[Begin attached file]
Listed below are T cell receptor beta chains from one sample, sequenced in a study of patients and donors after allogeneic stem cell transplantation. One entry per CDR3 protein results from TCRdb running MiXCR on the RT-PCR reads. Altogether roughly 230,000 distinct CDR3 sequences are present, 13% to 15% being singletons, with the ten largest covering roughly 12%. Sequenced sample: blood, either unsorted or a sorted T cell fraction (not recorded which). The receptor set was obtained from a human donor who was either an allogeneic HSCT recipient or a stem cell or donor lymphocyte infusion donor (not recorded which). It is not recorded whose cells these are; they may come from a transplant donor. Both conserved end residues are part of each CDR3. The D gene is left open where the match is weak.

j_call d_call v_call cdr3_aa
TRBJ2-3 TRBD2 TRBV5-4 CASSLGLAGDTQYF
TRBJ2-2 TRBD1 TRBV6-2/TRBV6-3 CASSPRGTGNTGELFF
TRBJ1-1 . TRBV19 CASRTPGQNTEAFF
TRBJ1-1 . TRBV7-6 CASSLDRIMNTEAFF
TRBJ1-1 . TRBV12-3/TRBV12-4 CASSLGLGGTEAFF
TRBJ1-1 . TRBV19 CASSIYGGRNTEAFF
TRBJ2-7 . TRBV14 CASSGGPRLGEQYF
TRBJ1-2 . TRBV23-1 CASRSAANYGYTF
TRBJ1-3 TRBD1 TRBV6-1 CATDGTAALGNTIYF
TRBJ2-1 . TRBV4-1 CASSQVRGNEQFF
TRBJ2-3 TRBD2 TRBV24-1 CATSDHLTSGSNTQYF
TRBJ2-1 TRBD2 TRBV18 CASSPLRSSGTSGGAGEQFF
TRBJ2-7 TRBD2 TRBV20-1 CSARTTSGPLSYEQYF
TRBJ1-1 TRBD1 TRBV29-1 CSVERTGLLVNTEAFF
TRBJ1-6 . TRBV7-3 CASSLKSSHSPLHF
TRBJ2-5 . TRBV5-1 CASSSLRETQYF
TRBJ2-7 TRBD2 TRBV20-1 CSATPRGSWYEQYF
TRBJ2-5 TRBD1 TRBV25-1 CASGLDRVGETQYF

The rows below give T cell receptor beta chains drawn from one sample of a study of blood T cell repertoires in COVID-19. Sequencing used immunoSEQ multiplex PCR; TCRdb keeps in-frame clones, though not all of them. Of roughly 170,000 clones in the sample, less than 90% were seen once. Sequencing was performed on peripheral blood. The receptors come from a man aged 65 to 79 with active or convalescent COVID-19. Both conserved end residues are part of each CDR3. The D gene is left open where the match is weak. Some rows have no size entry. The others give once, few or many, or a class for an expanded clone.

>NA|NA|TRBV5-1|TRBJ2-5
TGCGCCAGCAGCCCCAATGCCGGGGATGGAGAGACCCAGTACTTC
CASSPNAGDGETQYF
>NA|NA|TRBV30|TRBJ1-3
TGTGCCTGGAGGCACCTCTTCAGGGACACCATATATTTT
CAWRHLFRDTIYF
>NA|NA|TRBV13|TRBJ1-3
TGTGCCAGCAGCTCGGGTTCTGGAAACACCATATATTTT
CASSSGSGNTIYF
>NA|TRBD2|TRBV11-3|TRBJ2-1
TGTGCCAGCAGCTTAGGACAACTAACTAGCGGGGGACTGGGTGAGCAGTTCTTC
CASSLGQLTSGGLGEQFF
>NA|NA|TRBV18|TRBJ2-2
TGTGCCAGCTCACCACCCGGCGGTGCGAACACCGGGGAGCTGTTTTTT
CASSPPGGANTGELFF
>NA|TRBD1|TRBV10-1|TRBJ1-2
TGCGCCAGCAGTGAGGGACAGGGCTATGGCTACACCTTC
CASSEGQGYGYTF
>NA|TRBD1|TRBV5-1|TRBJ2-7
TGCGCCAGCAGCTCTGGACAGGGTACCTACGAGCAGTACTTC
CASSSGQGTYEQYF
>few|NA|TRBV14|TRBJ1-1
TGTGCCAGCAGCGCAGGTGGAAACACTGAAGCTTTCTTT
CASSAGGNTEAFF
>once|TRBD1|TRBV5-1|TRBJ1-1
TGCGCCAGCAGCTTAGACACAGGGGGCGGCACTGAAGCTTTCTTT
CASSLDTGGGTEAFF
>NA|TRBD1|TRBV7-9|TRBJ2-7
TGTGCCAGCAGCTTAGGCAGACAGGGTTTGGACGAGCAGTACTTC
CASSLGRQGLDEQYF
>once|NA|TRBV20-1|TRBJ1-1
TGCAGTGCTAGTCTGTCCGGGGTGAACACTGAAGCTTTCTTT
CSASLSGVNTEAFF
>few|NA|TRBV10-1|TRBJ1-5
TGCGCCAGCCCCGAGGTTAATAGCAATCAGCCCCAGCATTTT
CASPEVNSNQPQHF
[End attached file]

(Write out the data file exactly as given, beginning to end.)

Listed below are T cell receptor beta chains from one sample, sequenced in a study of patients and donors after allogeneic stem cell transplantation. One entry per CDR3 protein results from TCRdb running MiXCR on the RT-PCR reads. Altogether roughly 230,000 distinct CDR3 sequences are present, 13% to 15% being singletons, with the ten largest covering roughly 12%. Sequenced sample: blood, either unsorted or a sorted T cell fraction (not recorded which). The receptor set was obtained from a human donor who was either an allogeneic HSCT recipient or a stem cell or donor lymphocyte infusion donor (not recorded which). It is not recorded whose cells these are; they may come from a transplant donor. Both conserved end residues are part of each CDR3. The D gene is left open where the match is weak.

j_call d_call v_call cdr3_aa
TRBJ2-3 TRBD2 TRBV5-4 CASSLGLAGDTQYF
TRBJ2-2 TRBD1 TRBV6-2/TRBV6-3 CASSPRGTGNTGELFF
TRBJ1-1 . TRBV19 CASRTPGQNTEAFF
TRBJ1-1 . TRBV7-6 CASSLDRIMNTEAFF
TRBJ1-1 . TRBV12-3/TRBV12-4 CASSLGLGGTEAFF
TRBJ1-1 . TRBV19 CASSIYGGRNTEAFF
TRBJ2-7 . TRBV14 CASSGGPRLGEQYF
TRBJ1-2 . TRBV23-1 CASRSAANYGYTF
TRBJ1-3 TRBD1 TRBV6-1 CATDGTAALGNTIYF
TRBJ2-1 . TRBV4-1 CASSQVRGNEQFF
TRBJ2-3 TRBD2 TRBV24-1 CATSDHLTSGSNTQYF
TRBJ2-1 TRBD2 TRBV18 CASSPLRSSGTSGGAGEQFF
TRBJ2-7 TRBD2 TRBV20-1 CSARTTSGPLSYEQYF
TRBJ1-1 TRBD1 TRBV29-1 CSVERTGLLVNTEAFF
TRBJ1-6 . TRBV7-3 CASSLKSSHSPLHF
TRBJ2-5 . TRBV5-1 CASSSLRETQYF
TRBJ2-7 TRBD2 TRBV20-1 CSATPRGSWYEQYF
TRBJ2-5 TRBD1 TRBV25-1 CASGLDRVGETQYF

The rows below give T cell receptor beta chains drawn from one sample of a study of blood T cell repertoires in COVID-19. Sequencing used immunoSEQ multiplex PCR; TCRdb keeps in-frame clones, though not all of them. Of roughly 170,000 clones in the sample, less than 90% were seen once. Sequencing was performed on peripheral blood. The receptors come from a man aged 65 to 79 with active or convalescent COVID-19. Both conserved end residues are part of each CDR3. The D gene is left open where the match is weak. Some rows have no size entry. The others give once, few or many, or a class for an expanded clone.

>NA|NA|TRBV5-1|TRBJ2-5
TGCGCCAGCAGCCCCAATGCCGGGGATGGAGAGACCCAGTACTTC
CASSPNAGDGETQYF
>NA|NA|TRBV30|TRBJ1-3
TGTGCCTGGAGGCACCTCTTCAGGGACACCATATATTTT
CAWRHLFRDTIYF
>NA|NA|TRBV13|TRBJ1-3
TGTGCCAGCAGCTCGGGTTCTGGAAACACCATATATTTT
CASSSGSGNTIYF
>NA|TRBD2|TRBV11-3|TRBJ2-1
TGTGCCAGCAGCTTAGGACAACTAACTAGCGGGGGACTGGGTGAGCAGTTCTTC
CASSLGQLTSGGLGEQFF
>NA|NA|TRBV18|TRBJ2-2
TGTGCCAGCTCACCACCCGGCGGTGCGAACACCGGGGAGCTGTTTTTT
CASSPPGGANTGELFF
>NA|TRBD1|TRBV10-1|TRBJ1-2
TGCGCCAGCAGTGAGGGACAGGGCTATGGCTACACCTTC
CASSEGQGYGYTF
>NA|TRBD1|TRBV5-1|TRBJ2-7
TGCGCCAGCAGCTCTGGACAGGGTACCTACGAGCAGTACTTC
CASSSGQGTYEQYF
>few|NA|TRBV14|TRBJ1-1
TGTGCCAGCAGCGCAGGTGGAAACACTGAAGCTTTCTTT
CASSAGGNTEAFF
>once|TRBD1|TRBV5-1|TRBJ1-1
TGCGCCAGCAGCTTAGACACAGGGGGCGGCACTGAAGCTTTCTTT
CASSLDTGGGTEAFF
>NA|TRBD1|TRBV7-9|TRBJ2-7
TGTGCCAGCAGCTTAGGCAGACAGGGTTTGGACGAGCAGTACTTC
CASSLGRQGLDEQYF
>once|NA|TRBV20-1|TRBJ1-1
TGCAGTGCTAGTCTGTCCGGGGTGAACACTGAAGCTTTCTTT
CSASLSGVNTEAFF
>few|NA|TRBV10-1|TRBJ1-5
TGCGCCAGCCCCGAGGTTAATAGCAATCAGCCCCAGCATTTT
CASPEVNSNQPQHF